“My job is to try to advance and increase human freedom, through reporting, persuasion, criticism, and advocacy,” says Yale Law School Professor Harold Hongju Koh ’80, who became assistant secretary of state for democracy, human rights, and labor in November 1998.

In February Koh presented Congress with the U.S. State Department’s annual report on human rights practices around the world, testifying about abuses in China, Cuba, and Sudan, among other countries. By mid-July Koh had visited 25 countries and spoken to victims of human rights abuses from Beijing to Belgrade and from Colombia to Kosovo.

While at Yale, where he began teaching in 1985, Koh directed the school’s Schell Center for International Human Rights, and in the early 1990s, he litigated human rights cases in the U.S. Supreme Court against the U.S. government for its policy of repatriating refugees from Haiti, Cuba, and elsewhere. The American-born son of Korean émigrés, Koh has had an eye trained on human rights abuses since he was six years old, when he watched his father, an HLS-trained senior UN diplomat, renounce his homeland for life as a political exile, rather than serve South Korea’s military dictatorship. “And now,” says Koh, “I am assistant secretary for human rights, and South Korea is free and democratic.”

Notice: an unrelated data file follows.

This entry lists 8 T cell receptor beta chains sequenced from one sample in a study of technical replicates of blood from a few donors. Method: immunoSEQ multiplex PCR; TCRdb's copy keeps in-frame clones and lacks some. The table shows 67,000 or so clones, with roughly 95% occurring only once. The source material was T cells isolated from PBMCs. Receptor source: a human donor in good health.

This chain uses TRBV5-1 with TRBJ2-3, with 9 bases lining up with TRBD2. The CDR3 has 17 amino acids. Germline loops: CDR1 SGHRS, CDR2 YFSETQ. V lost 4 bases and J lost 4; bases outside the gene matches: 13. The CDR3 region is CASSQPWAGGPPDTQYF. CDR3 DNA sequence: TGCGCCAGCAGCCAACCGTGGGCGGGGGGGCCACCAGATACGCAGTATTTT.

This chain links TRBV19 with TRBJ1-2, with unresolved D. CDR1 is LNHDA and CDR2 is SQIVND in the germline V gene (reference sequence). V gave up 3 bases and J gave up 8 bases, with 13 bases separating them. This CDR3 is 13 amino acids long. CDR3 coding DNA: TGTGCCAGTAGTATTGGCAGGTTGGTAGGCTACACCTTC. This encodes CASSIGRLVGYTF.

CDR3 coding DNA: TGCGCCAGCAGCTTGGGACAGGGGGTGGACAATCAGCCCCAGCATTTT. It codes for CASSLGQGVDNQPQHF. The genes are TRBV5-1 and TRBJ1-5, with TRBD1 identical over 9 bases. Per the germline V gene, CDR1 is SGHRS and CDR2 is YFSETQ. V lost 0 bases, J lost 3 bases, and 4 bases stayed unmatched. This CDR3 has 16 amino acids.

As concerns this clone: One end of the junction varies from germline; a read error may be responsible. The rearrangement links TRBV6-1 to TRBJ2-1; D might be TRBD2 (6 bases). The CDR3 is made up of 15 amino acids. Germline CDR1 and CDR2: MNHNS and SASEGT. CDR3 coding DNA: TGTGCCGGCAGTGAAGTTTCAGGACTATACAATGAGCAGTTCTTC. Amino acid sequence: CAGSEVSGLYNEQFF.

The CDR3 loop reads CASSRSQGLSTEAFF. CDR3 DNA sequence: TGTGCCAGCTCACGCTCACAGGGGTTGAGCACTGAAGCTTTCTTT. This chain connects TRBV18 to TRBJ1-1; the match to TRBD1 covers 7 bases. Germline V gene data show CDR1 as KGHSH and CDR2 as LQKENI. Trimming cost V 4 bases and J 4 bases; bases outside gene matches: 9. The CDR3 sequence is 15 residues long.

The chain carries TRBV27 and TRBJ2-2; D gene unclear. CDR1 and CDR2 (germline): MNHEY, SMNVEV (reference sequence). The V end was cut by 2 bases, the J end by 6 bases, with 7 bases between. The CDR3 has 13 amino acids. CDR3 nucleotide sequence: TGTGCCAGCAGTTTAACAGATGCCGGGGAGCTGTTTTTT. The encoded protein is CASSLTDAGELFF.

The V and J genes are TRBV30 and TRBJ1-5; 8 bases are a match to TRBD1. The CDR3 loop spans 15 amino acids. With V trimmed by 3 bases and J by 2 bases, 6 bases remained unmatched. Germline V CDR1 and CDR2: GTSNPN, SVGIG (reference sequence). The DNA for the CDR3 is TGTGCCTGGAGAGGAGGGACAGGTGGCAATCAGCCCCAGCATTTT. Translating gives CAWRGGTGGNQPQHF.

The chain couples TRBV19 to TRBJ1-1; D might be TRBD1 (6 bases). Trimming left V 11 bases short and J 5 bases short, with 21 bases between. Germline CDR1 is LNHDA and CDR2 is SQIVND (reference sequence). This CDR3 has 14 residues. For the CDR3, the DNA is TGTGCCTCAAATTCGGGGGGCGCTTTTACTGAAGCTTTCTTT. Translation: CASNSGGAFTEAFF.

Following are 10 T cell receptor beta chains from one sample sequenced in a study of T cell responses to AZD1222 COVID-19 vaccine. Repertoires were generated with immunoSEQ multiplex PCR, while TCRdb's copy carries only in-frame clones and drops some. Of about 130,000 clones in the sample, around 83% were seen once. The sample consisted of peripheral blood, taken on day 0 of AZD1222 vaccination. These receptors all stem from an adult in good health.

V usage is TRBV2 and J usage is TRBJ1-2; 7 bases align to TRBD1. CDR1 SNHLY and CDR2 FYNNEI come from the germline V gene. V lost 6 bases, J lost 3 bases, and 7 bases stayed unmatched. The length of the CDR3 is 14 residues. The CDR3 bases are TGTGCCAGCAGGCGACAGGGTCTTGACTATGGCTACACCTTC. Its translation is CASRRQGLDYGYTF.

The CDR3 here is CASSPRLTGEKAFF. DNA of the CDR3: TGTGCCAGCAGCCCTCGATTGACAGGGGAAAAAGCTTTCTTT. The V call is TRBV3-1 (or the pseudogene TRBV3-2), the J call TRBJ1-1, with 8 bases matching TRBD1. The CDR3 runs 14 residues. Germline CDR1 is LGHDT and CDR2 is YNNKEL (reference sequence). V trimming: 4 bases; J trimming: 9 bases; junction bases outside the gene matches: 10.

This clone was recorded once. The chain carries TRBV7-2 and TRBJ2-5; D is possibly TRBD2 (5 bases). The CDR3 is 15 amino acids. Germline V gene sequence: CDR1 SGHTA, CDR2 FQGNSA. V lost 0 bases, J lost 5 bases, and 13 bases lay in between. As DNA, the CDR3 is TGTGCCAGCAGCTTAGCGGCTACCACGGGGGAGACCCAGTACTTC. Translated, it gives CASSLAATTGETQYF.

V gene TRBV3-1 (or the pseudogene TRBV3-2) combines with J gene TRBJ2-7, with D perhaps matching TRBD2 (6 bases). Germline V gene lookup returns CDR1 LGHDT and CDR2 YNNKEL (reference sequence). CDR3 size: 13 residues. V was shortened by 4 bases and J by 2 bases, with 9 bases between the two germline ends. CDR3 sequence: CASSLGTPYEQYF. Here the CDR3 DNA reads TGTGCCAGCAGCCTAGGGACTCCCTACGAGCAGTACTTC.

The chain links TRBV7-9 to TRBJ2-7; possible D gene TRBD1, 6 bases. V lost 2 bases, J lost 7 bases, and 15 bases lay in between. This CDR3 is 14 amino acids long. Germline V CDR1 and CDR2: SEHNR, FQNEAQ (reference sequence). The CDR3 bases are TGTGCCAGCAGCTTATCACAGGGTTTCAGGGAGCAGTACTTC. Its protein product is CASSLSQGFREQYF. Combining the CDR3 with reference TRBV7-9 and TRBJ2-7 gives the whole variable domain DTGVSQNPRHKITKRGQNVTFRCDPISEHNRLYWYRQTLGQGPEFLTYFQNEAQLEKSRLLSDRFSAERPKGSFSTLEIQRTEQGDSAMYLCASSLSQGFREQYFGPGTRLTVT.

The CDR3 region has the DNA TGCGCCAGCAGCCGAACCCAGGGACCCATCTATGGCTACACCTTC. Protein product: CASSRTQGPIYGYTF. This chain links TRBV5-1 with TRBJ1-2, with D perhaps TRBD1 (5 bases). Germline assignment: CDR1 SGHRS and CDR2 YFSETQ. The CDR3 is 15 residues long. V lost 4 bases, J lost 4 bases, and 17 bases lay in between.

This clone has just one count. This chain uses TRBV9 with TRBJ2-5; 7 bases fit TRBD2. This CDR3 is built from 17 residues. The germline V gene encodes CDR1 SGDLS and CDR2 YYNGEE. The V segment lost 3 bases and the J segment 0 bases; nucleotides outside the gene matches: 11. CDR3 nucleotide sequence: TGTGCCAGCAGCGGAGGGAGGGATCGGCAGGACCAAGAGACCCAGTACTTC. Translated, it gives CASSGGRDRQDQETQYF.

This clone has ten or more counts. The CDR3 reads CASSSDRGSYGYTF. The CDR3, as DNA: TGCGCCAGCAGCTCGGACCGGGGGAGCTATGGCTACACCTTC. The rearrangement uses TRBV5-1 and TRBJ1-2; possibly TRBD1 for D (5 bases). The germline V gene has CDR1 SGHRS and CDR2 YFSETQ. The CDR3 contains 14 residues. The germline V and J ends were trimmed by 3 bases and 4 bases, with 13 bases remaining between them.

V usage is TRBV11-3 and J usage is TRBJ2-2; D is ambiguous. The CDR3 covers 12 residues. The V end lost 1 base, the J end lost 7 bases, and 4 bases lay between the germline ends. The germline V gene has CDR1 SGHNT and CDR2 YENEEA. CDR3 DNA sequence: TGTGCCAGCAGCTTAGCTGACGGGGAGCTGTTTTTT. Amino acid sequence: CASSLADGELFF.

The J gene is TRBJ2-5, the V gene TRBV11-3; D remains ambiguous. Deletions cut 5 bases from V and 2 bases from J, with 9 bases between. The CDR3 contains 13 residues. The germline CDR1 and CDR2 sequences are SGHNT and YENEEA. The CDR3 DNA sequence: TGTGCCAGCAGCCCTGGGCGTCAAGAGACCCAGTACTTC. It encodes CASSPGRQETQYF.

When the Bulletin spoke to Koh this summer, in the midst of a typical day stateside, he had already met with an ambassador to discuss human rights in the ambassador’s home country, planned a trip to Turkey to observe human rights conditions and meet with government leaders, briefed a senator on a major human rights issue, talked with NGO leaders about plans for civil reconstruction in Kosovo, and led a long session about the human rights issues raised by the 16-year Sudanese civil war. That evening he gave a dinner speech to Yale alumni and attended a diplomatic session for international lawyers about the rule of law. “At the end of each day, I try to think about who has been helped by what I have done. If I don’t think I have done enough, I try to do more the next day.”

“One of the exciting things about the job is its global mandate,” says Koh. Another is witnessing “the indomitability of the human spirit. It has been remarkable in Kosovo to see ethnic Albanian refugees reopening restaurants and radio stations and publishing newspapers, just a short distance from bullet-riddled buildings and burned-out homes.”

In Kosovo, Koh is working with NGOs and intergovernmental organizations to document Serb atrocities and to reestablish a civil registry to restore to citizens documents lost or destroyed in the war. He hopes to develop a program through which lawyers can volunteer for short-term assignments in Kosovo, to train new judicial officials and ensure that judicial proceedings comply with international human rights standards.

The tireless Koh says he moves “heaven and earth” to get home to his family in New Haven every weekend. “It’s unbelievably restorative to come back from a war zone and hear your kids talk about Little League and ballet lessons. The quest for human rights is, above all, a struggle to give people a normal life. I am fighting to give other people this kind of normalcy.”